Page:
And I think that part of discussing bigger issues has to be about questioning the neutrality of admissions

    I think that SAT scores are exactly “magic beans” (great language!). They don’t really predict success, they are more accessible to the privileged than to the less privileged (I’d like to seem some studies on your theory that simple practice tests can supplant Kaplan), but once that advantage is established, it’s almost impossible to talk about scores being, essentially, magic beans. Instead, that argument keeps getting diverted to how we first have to find ways to get more magic beans to poor kids because then the college admissions process will take care of itself.

    I think that privileged parents are more savvy than naive — if they can find some measure on which their kids will do better than others, they can be sure (through their alum organizations, through threats of withheld donations, through media and through the courts) that those measures are defended as neutral and valuable — even in the face of the kind of counter evidence that Karabel cites.

    So, if we didn’t use the magic beans of SAT scores, how would we judge merit in admissions?


  3. Cal September 27, 2007 / 5:56 am


    A good example of tackling this problem can be found in the approach taken by the University of California Public University System. Their in-house studies found relatively weak correlations between SAT I scores and Freshman GPA. When considered along with the socioeconomic inequities connected to these tests, they dropped them entirely from the admissions process.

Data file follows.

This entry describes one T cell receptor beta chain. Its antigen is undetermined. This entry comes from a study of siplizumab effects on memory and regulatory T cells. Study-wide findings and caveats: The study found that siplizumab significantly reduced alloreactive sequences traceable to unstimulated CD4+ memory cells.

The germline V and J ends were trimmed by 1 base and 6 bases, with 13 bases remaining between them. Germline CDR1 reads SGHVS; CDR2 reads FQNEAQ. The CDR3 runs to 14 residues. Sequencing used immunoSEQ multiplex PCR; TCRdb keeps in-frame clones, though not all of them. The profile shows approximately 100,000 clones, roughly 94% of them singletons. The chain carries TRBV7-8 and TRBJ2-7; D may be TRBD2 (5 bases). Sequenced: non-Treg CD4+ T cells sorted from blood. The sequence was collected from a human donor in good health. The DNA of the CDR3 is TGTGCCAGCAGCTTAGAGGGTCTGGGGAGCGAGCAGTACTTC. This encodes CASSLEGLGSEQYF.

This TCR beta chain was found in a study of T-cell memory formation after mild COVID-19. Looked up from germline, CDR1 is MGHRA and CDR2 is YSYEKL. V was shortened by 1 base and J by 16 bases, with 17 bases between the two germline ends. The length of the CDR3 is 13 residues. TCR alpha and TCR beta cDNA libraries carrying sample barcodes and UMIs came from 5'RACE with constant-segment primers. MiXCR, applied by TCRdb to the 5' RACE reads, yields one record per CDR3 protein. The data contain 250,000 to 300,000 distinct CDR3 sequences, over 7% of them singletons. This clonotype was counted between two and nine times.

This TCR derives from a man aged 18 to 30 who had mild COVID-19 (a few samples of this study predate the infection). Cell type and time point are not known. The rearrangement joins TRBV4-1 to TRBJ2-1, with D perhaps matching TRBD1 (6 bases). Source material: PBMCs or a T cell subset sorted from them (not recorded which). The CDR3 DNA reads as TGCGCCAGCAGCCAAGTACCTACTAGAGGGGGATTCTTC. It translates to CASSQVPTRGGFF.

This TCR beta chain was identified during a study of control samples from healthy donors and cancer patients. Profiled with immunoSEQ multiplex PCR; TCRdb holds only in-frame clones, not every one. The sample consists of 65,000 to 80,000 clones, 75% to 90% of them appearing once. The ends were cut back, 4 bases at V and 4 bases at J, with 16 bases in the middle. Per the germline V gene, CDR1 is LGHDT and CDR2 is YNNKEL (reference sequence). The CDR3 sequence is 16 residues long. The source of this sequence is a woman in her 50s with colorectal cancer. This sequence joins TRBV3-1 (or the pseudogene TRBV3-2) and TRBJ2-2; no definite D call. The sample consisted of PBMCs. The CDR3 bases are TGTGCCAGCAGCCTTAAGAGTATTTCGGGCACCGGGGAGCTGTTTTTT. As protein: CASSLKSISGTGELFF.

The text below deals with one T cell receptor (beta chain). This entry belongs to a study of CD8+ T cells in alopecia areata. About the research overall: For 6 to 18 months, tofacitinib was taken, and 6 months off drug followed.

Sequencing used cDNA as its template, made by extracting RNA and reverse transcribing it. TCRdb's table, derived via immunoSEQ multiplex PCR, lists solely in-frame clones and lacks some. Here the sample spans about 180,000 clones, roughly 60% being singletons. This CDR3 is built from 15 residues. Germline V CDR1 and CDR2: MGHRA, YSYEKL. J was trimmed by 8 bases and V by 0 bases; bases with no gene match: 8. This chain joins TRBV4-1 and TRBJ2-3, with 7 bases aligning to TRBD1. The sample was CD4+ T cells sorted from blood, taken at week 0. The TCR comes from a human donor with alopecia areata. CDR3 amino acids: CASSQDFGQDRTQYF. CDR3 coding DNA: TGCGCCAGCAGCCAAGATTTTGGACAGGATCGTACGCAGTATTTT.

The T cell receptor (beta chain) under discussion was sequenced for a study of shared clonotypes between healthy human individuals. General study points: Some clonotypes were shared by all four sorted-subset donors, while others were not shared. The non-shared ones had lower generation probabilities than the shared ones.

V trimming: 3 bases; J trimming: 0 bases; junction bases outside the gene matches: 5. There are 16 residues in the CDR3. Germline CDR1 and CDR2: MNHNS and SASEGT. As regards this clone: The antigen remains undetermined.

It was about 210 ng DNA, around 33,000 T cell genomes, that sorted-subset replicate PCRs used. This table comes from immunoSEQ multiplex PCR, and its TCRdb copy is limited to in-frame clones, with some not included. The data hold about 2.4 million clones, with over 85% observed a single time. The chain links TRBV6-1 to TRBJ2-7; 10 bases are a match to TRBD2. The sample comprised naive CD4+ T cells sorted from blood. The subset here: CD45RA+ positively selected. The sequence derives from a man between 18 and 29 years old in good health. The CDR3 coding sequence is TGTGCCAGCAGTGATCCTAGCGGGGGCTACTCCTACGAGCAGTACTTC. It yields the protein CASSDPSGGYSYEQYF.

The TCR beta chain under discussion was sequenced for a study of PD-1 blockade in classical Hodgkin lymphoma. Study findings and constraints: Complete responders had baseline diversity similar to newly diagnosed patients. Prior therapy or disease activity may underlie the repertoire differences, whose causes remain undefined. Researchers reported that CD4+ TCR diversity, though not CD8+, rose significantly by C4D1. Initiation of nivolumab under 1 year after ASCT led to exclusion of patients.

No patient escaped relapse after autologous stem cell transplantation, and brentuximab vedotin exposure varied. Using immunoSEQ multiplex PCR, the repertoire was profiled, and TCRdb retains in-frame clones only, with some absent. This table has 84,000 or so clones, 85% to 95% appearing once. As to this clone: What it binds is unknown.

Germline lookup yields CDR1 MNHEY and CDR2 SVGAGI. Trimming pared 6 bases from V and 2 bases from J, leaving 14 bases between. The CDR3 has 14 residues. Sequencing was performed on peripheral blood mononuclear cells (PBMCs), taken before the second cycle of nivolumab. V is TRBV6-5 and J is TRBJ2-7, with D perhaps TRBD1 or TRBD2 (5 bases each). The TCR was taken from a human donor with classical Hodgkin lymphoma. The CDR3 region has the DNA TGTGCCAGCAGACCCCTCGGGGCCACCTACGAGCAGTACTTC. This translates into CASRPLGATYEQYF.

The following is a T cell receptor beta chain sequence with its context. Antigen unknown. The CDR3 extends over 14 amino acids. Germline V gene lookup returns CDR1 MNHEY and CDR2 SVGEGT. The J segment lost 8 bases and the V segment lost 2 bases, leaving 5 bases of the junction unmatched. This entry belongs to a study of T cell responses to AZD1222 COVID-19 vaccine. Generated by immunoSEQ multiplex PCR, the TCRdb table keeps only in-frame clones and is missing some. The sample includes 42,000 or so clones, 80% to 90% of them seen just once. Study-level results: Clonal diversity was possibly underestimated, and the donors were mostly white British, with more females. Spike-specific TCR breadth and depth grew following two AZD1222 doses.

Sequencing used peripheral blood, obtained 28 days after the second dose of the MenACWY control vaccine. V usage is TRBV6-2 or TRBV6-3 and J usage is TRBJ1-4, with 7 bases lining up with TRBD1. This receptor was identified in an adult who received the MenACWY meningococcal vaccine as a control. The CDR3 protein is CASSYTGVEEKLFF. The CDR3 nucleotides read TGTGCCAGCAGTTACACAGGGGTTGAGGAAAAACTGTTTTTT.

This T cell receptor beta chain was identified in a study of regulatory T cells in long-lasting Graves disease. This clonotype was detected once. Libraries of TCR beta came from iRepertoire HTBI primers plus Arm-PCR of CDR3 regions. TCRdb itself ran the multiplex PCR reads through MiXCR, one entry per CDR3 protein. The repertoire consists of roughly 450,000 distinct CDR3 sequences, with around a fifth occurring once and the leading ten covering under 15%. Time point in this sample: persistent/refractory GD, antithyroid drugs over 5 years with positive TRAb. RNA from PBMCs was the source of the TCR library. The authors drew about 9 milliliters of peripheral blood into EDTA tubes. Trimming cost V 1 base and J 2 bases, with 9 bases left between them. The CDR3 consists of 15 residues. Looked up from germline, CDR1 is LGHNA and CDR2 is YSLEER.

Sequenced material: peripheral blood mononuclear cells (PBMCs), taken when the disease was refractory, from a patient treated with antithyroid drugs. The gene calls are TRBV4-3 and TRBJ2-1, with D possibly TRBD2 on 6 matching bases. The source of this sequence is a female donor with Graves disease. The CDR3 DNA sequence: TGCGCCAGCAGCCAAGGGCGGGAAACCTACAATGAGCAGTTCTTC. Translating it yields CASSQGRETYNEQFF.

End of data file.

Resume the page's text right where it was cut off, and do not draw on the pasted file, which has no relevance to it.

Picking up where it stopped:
This allows their admissions officers to make a more nuanced judgment on merit. A student who manages to remain on the honor roll in a deteriorating school, amidst a deteriorating home environment, can, under this system, now be see as possessing as much merit as, say, a valedictorian from a well-funded, high-achieving district. SAT scores might have fogged this view.

    Not that I have an expertise on which to back up this claim, but drawing strictly from anecdote, gut, and experience, I tend to defer toward the undervalued skill of the admissions professional. They’re good at what they do. It seems to me that the most likely place to instigate an immediate improvement in college diversity is in the admissions office.

    Issues remain. Namely, the Newsweek ranking, and its dependence on keep certain metrics on your incoming class high. But simple acts, like dropping the SAT from your application requirements, goes a long way toward sidestepping this obstacle. If can give admissions offices both the funding and latitude they need, change might be closer than we hoped?

    Dare to dream…